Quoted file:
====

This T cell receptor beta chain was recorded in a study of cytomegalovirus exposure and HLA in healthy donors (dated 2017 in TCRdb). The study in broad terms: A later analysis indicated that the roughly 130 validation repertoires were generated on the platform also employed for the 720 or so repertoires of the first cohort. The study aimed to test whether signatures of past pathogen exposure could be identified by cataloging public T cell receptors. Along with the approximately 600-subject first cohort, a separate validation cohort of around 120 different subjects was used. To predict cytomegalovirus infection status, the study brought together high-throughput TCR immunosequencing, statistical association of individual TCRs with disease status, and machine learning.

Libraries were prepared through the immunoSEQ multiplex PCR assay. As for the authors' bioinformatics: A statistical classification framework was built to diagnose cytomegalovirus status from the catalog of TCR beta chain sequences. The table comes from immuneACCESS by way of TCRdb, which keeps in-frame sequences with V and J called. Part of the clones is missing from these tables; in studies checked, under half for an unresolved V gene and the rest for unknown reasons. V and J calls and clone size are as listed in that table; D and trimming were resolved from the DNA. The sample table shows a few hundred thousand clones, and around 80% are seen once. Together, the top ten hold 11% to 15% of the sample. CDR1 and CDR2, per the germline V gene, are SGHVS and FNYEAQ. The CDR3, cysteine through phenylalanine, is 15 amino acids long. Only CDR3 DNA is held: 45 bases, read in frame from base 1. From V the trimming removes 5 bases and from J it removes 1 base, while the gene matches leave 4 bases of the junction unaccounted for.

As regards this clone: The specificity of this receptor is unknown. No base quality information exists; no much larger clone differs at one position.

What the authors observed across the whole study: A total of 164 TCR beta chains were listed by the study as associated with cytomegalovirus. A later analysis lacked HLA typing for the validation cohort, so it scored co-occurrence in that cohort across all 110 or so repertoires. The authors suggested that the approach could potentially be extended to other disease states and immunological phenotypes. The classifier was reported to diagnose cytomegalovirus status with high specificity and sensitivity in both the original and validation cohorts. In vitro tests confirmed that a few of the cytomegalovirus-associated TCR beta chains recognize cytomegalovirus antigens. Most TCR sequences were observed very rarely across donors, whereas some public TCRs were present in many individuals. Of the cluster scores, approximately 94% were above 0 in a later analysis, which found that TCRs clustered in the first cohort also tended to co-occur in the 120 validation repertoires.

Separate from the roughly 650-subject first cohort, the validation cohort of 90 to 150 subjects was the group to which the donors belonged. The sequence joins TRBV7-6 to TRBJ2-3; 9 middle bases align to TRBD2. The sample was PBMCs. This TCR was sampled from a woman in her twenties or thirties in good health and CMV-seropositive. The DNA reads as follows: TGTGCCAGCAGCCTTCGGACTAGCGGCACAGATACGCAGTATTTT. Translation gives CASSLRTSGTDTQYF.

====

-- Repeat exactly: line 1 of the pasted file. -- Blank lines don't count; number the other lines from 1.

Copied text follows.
This T cell receptor beta chain was recorded in a study of cytomegalovirus exposure and HLA in healthy donors (dated 2017 in TCRdb). The study in broad terms: A later analysis indicated that the roughly 130 validation repertoires were generated on the platform also employed for the 720 or so repertoires of the first cohort. The study aimed to test whether signatures of past pathogen exposure could be identified by cataloging public T cell receptors. Along with the approximately 600-subject first cohort, a separate validation cohort of around 120 different subjects was used. To predict cytomegalovirus infection status, the study brought together high-throughput TCR immunosequencing, statistical association of individual TCRs with disease status, and machine learning.